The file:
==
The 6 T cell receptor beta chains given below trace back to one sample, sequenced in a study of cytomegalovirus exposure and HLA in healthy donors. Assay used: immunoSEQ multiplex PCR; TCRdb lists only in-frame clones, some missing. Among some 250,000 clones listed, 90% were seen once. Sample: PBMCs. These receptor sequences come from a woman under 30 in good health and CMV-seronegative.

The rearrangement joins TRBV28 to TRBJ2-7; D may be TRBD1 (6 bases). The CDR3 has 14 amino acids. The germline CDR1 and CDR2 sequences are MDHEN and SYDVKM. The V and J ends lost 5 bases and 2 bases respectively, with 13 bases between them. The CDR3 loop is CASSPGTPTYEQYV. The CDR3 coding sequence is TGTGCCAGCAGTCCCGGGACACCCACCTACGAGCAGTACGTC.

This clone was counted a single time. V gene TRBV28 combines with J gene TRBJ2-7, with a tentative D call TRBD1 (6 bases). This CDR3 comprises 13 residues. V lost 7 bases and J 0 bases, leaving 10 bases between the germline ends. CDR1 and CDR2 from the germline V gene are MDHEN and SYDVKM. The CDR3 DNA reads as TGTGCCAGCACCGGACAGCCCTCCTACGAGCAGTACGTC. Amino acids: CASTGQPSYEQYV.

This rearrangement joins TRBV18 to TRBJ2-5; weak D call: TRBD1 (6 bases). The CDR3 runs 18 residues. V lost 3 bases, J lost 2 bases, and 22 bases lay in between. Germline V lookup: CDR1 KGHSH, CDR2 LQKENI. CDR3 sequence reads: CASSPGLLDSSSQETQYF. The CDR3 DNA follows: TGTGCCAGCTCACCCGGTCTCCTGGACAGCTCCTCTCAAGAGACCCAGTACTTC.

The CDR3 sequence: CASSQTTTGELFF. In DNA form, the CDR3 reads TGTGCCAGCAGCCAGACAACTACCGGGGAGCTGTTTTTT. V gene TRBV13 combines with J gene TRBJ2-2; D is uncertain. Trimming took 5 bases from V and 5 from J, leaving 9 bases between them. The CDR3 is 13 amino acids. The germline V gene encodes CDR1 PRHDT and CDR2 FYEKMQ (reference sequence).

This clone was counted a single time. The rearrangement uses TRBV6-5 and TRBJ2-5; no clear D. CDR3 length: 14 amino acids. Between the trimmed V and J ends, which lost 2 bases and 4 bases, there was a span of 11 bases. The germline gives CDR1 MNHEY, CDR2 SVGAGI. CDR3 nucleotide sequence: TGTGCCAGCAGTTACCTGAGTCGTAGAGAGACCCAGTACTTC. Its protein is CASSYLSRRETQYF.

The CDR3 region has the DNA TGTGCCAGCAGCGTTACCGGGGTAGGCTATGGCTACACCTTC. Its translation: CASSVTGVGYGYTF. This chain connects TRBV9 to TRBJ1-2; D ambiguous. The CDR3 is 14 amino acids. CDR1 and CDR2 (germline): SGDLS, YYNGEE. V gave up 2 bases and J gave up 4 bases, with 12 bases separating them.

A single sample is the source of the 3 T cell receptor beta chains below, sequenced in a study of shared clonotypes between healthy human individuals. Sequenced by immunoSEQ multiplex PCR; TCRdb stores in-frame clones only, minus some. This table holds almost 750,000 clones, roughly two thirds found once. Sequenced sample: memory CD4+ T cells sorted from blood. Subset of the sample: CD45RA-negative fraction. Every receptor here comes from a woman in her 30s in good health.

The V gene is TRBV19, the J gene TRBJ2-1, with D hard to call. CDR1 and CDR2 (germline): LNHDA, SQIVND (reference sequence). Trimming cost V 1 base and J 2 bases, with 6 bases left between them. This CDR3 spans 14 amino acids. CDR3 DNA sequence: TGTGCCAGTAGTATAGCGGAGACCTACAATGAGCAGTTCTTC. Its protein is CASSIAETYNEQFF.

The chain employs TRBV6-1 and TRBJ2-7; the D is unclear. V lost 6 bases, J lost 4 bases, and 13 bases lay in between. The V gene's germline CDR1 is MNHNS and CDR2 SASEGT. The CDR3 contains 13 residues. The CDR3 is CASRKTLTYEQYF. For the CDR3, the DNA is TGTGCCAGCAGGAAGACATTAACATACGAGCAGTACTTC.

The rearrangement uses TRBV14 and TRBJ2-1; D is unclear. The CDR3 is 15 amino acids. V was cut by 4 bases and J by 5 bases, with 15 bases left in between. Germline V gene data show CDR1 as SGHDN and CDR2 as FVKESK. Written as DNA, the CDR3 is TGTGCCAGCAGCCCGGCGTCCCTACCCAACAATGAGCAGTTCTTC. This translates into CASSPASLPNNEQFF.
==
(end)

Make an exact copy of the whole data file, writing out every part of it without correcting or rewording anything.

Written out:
The 6 T cell receptor beta chains given below trace back to one sample, sequenced in a study of cytomegalovirus exposure and HLA in healthy donors. Assay used: immunoSEQ multiplex PCR; TCRdb lists only in-frame clones, some missing. Among some 250,000 clones listed, 90% were seen once. Sample: PBMCs. These receptor sequences come from a woman under 30 in good health and CMV-seronegative.

The rearrangement joins TRBV28 to TRBJ2-7; D may be TRBD1 (6 bases). The CDR3 has 14 amino acids. The germline CDR1 and CDR2 sequences are MDHEN and SYDVKM. The V and J ends lost 5 bases and 2 bases respectively, with 13 bases between them. The CDR3 loop is CASSPGTPTYEQYV. The CDR3 coding sequence is TGTGCCAGCAGTCCCGGGACACCCACCTACGAGCAGTACGTC.

This clone was counted a single time. V gene TRBV28 combines with J gene TRBJ2-7, with a tentative D call TRBD1 (6 bases). This CDR3 comprises 13 residues. V lost 7 bases and J 0 bases, leaving 10 bases between the germline ends. CDR1 and CDR2 from the germline V gene are MDHEN and SYDVKM. The CDR3 DNA reads as TGTGCCAGCACCGGACAGCCCTCCTACGAGCAGTACGTC. Amino acids: CASTGQPSYEQYV.

This rearrangement joins TRBV18 to TRBJ2-5; weak D call: TRBD1 (6 bases). The CDR3 runs 18 residues. V lost 3 bases, J lost 2 bases, and 22 bases lay in between. Germline V lookup: CDR1 KGHSH, CDR2 LQKENI. CDR3 sequence reads: CASSPGLLDSSSQETQYF. The CDR3 DNA follows: TGTGCCAGCTCACCCGGTCTCCTGGACAGCTCCTCTCAAGAGACCCAGTACTTC.

The CDR3 sequence: CASSQTTTGELFF. In DNA form, the CDR3 reads TGTGCCAGCAGCCAGACAACTACCGGGGAGCTGTTTTTT. V gene TRBV13 combines with J gene TRBJ2-2; D is uncertain. Trimming took 5 bases from V and 5 from J, leaving 9 bases between them. The CDR3 is 13 amino acids. The germline V gene encodes CDR1 PRHDT and CDR2 FYEKMQ (reference sequence).

This clone was counted a single time. The rearrangement uses TRBV6-5 and TRBJ2-5; no clear D. CDR3 length: 14 amino acids. Between the trimmed V and J ends, which lost 2 bases and 4 bases, there was a span of 11 bases. The germline gives CDR1 MNHEY, CDR2 SVGAGI. CDR3 nucleotide sequence: TGTGCCAGCAGTTACCTGAGTCGTAGAGAGACCCAGTACTTC. Its protein is CASSYLSRRETQYF.

The CDR3 region has the DNA TGTGCCAGCAGCGTTACCGGGGTAGGCTATGGCTACACCTTC. Its translation: CASSVTGVGYGYTF. This chain connects TRBV9 to TRBJ1-2; D ambiguous. The CDR3 is 14 amino acids. CDR1 and CDR2 (germline): SGDLS, YYNGEE. V gave up 2 bases and J gave up 4 bases, with 12 bases separating them.

A single sample is the source of the 3 T cell receptor beta chains below, sequenced in a study of shared clonotypes between healthy human individuals. Sequenced by immunoSEQ multiplex PCR; TCRdb stores in-frame clones only, minus some. This table holds almost 750,000 clones, roughly two thirds found once. Sequenced sample: memory CD4+ T cells sorted from blood. Subset of the sample: CD45RA-negative fraction. Every receptor here comes from a woman in her 30s in good health.

The V gene is TRBV19, the J gene TRBJ2-1, with D hard to call. CDR1 and CDR2 (germline): LNHDA, SQIVND (reference sequence). Trimming cost V 1 base and J 2 bases, with 6 bases left between them. This CDR3 spans 14 amino acids. CDR3 DNA sequence: TGTGCCAGTAGTATAGCGGAGACCTACAATGAGCAGTTCTTC. Its protein is CASSIAETYNEQFF.

The chain employs TRBV6-1 and TRBJ2-7; the D is unclear. V lost 6 bases, J lost 4 bases, and 13 bases lay in between. The V gene's germline CDR1 is MNHNS and CDR2 SASEGT. The CDR3 contains 13 residues. The CDR3 is CASRKTLTYEQYF. For the CDR3, the DNA is TGTGCCAGCAGGAAGACATTAACATACGAGCAGTACTTC.

The rearrangement uses TRBV14 and TRBJ2-1; D is unclear. The CDR3 is 15 amino acids. V was cut by 4 bases and J by 5 bases, with 15 bases left in between. Germline V gene data show CDR1 as SGHDN and CDR2 as FVKESK. Written as DNA, the CDR3 is TGTGCCAGCAGCCCGGCGTCCCTACCCAACAATGAGCAGTTCTTC. This translates into CASSPASLPNNEQFF.